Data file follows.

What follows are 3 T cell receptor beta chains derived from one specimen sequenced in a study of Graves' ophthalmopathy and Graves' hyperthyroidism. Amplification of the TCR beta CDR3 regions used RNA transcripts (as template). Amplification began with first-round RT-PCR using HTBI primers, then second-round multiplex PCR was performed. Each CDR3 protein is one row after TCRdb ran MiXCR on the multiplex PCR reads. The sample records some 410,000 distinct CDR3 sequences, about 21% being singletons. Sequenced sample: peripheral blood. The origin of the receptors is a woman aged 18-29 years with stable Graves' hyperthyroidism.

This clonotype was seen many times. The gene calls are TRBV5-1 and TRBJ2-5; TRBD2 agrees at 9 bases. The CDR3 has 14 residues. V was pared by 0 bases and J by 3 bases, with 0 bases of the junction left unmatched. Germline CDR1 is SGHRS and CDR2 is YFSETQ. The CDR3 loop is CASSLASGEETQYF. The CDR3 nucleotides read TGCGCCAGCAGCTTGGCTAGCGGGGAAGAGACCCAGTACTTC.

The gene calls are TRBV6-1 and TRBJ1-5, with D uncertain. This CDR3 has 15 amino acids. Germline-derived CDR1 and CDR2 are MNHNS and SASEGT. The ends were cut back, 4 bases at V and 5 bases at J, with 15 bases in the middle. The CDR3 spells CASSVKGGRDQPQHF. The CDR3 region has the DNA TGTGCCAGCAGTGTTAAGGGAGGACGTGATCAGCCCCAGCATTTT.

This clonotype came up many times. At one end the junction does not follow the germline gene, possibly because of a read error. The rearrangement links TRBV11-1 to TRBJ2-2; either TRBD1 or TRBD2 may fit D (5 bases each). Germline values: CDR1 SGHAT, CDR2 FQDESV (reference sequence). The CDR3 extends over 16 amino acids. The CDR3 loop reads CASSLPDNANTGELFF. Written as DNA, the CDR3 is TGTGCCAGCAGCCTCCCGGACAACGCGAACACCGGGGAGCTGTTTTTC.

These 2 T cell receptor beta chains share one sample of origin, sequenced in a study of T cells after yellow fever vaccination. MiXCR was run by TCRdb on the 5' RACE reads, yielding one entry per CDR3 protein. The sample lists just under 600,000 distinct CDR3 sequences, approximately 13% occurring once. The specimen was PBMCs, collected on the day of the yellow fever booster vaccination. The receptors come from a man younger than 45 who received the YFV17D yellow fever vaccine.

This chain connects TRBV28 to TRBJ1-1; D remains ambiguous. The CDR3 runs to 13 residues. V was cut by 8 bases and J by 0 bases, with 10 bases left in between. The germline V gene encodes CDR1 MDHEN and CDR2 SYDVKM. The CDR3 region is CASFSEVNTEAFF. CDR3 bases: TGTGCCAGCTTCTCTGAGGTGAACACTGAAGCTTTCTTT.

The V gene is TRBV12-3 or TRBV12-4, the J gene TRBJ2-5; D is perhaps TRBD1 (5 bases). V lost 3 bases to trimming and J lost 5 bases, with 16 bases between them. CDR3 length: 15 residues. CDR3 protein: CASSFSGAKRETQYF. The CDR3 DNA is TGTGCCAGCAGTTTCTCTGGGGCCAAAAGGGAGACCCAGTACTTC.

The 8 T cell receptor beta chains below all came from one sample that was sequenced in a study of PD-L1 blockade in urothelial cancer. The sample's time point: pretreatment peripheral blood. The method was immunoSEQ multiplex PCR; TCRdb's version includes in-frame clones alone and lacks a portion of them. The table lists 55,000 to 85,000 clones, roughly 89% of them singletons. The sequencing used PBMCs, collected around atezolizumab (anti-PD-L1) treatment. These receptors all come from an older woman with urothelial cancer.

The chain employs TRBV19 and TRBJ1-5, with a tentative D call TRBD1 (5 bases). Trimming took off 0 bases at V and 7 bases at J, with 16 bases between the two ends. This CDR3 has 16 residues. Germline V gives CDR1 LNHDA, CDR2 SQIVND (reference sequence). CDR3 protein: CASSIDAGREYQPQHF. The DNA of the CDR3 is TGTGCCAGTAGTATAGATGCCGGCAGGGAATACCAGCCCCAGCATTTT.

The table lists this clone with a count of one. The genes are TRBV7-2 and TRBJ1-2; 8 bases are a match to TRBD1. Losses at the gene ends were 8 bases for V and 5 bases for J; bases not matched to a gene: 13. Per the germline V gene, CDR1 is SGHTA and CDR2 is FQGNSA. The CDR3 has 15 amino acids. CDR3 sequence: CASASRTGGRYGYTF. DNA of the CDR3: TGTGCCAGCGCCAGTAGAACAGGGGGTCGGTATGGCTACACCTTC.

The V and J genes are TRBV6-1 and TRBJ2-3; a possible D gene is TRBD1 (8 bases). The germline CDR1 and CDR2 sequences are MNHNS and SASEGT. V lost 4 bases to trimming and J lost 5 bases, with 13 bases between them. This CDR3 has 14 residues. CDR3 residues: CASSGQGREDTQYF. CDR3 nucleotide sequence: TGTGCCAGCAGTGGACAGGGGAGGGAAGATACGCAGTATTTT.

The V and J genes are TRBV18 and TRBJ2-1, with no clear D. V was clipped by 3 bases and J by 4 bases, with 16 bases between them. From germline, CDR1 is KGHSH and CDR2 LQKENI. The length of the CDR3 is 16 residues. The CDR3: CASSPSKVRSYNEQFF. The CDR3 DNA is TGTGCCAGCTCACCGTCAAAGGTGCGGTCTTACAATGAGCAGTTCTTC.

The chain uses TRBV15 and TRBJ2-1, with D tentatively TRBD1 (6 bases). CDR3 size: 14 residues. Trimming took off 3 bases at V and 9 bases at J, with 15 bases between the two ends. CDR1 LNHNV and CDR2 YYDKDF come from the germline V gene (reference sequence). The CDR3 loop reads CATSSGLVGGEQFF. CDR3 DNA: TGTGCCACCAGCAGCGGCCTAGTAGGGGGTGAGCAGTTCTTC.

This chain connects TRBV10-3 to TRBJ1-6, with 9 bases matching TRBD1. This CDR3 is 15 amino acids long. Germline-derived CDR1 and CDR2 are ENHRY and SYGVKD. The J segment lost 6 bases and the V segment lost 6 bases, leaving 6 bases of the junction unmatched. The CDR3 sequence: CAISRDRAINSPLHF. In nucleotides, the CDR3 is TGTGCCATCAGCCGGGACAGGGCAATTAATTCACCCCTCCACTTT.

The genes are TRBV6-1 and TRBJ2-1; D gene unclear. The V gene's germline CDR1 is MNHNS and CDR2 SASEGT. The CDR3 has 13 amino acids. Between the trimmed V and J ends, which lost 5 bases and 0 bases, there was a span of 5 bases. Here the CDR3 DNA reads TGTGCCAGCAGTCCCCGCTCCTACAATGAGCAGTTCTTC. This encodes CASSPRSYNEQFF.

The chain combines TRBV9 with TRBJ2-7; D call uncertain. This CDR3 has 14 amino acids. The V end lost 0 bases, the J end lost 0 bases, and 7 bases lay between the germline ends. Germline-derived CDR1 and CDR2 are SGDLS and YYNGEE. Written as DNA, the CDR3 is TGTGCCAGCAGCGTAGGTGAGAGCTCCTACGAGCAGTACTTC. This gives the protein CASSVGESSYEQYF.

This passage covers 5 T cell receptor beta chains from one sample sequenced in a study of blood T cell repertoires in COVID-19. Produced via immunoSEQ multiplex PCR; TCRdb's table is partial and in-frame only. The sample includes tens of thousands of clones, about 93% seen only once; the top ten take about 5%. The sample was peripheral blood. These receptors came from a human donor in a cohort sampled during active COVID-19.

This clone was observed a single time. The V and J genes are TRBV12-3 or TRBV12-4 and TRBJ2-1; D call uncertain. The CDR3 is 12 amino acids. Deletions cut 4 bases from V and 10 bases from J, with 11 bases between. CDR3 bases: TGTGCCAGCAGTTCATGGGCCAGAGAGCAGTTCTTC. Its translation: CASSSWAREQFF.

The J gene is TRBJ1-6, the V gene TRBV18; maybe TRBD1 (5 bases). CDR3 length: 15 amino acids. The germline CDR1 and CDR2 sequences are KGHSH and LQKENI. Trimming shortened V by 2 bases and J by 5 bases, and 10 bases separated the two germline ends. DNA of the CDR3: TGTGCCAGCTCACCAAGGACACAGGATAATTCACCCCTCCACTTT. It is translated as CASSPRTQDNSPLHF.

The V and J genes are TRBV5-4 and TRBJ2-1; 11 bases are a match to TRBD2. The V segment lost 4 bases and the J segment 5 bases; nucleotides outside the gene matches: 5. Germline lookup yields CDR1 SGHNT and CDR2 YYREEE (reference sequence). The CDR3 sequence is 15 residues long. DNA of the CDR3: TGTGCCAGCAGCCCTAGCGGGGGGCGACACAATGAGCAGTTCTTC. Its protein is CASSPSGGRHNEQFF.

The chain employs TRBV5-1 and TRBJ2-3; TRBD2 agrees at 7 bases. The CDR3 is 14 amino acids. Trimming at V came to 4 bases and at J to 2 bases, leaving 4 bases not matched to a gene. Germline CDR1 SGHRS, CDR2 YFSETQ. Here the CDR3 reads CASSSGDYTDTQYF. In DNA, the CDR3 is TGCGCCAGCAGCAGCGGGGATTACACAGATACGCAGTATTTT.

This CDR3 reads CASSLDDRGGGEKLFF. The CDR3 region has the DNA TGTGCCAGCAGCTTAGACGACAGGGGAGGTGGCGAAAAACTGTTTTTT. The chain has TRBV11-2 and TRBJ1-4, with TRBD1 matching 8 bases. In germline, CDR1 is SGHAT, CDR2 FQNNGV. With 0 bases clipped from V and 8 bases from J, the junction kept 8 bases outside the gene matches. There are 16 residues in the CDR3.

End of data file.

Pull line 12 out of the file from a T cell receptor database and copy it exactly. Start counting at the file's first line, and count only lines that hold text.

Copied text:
The V and J genes are TRBV18 and TRBJ2-1, with no clear D. V was clipped by 3 bases and J by 4 bases, with 16 bases between them. From germline, CDR1 is KGHSH and CDR2 LQKENI. The length of the CDR3 is 16 residues. The CDR3: CASSPSKVRSYNEQFF. The CDR3 DNA is TGTGCCAGCTCACCGTCAAAGGTGCGGTCTTACAATGAGCAGTTCTTC.